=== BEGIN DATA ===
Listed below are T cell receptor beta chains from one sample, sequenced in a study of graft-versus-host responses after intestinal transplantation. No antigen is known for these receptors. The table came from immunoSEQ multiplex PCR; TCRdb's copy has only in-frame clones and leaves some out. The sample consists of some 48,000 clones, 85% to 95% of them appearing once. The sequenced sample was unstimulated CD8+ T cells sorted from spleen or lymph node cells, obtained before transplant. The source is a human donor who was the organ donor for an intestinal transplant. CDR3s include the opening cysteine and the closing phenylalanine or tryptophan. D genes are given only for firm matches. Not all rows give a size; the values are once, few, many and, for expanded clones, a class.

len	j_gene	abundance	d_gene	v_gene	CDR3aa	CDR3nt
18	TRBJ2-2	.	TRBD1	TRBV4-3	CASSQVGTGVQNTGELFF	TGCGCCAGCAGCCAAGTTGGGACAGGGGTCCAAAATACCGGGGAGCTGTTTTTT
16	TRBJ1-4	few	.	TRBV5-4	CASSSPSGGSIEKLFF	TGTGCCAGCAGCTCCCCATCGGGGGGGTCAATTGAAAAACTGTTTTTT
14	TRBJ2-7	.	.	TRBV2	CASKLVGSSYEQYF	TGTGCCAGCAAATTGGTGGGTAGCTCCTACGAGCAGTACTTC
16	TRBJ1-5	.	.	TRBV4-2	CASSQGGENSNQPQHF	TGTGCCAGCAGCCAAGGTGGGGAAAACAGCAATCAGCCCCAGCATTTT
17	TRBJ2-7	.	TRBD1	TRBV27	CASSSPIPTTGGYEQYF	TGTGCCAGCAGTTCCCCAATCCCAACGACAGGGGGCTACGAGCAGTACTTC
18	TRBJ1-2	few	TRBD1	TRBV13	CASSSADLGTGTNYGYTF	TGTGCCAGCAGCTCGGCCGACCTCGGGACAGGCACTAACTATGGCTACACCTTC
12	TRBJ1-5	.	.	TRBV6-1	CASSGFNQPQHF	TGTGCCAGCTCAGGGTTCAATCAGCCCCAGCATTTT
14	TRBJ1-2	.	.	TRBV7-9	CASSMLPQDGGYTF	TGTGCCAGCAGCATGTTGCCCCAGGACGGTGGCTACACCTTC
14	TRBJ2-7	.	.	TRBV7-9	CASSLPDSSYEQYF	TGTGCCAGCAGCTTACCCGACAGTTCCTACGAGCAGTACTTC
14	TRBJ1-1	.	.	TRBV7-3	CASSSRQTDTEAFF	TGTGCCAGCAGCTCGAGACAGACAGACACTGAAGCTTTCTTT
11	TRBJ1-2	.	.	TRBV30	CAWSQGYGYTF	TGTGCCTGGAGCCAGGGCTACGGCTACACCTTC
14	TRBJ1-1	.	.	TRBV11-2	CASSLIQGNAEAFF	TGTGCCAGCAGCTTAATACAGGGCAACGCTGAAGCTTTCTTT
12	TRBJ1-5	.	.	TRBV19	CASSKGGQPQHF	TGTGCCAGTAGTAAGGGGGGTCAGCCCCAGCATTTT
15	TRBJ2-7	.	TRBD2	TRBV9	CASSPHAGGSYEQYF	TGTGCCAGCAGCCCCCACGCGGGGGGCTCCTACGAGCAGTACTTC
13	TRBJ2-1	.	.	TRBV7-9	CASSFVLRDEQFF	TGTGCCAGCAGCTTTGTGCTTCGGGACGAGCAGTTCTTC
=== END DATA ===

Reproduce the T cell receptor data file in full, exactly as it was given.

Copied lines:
Listed below are T cell receptor beta chains from one sample, sequenced in a study of graft-versus-host responses after intestinal transplantation. No antigen is known for these receptors. The table came from immunoSEQ multiplex PCR; TCRdb's copy has only in-frame clones and leaves some out. The sample consists of some 48,000 clones, 85% to 95% of them appearing once. The sequenced sample was unstimulated CD8+ T cells sorted from spleen or lymph node cells, obtained before transplant. The source is a human donor who was the organ donor for an intestinal transplant. CDR3s include the opening cysteine and the closing phenylalanine or tryptophan. D genes are given only for firm matches. Not all rows give a size; the values are once, few, many and, for expanded clones, a class.

len	j_gene	abundance	d_gene	v_gene	CDR3aa	CDR3nt
18	TRBJ2-2	.	TRBD1	TRBV4-3	CASSQVGTGVQNTGELFF	TGCGCCAGCAGCCAAGTTGGGACAGGGGTCCAAAATACCGGGGAGCTGTTTTTT
16	TRBJ1-4	few	.	TRBV5-4	CASSSPSGGSIEKLFF	TGTGCCAGCAGCTCCCCATCGGGGGGGTCAATTGAAAAACTGTTTTTT
14	TRBJ2-7	.	.	TRBV2	CASKLVGSSYEQYF	TGTGCCAGCAAATTGGTGGGTAGCTCCTACGAGCAGTACTTC
16	TRBJ1-5	.	.	TRBV4-2	CASSQGGENSNQPQHF	TGTGCCAGCAGCCAAGGTGGGGAAAACAGCAATCAGCCCCAGCATTTT
17	TRBJ2-7	.	TRBD1	TRBV27	CASSSPIPTTGGYEQYF	TGTGCCAGCAGTTCCCCAATCCCAACGACAGGGGGCTACGAGCAGTACTTC
18	TRBJ1-2	few	TRBD1	TRBV13	CASSSADLGTGTNYGYTF	TGTGCCAGCAGCTCGGCCGACCTCGGGACAGGCACTAACTATGGCTACACCTTC
12	TRBJ1-5	.	.	TRBV6-1	CASSGFNQPQHF	TGTGCCAGCTCAGGGTTCAATCAGCCCCAGCATTTT
14	TRBJ1-2	.	.	TRBV7-9	CASSMLPQDGGYTF	TGTGCCAGCAGCATGTTGCCCCAGGACGGTGGCTACACCTTC
14	TRBJ2-7	.	.	TRBV7-9	CASSLPDSSYEQYF	TGTGCCAGCAGCTTACCCGACAGTTCCTACGAGCAGTACTTC
14	TRBJ1-1	.	.	TRBV7-3	CASSSRQTDTEAFF	TGTGCCAGCAGCTCGAGACAGACAGACACTGAAGCTTTCTTT
11	TRBJ1-2	.	.	TRBV30	CAWSQGYGYTF	TGTGCCTGGAGCCAGGGCTACGGCTACACCTTC
14	TRBJ1-1	.	.	TRBV11-2	CASSLIQGNAEAFF	TGTGCCAGCAGCTTAATACAGGGCAACGCTGAAGCTTTCTTT
12	TRBJ1-5	.	.	TRBV19	CASSKGGQPQHF	TGTGCCAGTAGTAAGGGGGGTCAGCCCCAGCATTTT
15	TRBJ2-7	.	TRBD2	TRBV9	CASSPHAGGSYEQYF	TGTGCCAGCAGCCCCCACGCGGGGGGCTCCTACGAGCAGTACTTC
13	TRBJ2-1	.	.	TRBV7-9	CASSFVLRDEQFF	TGTGCCAGCAGCTTTGTGCTTCGGGACGAGCAGTTCTTC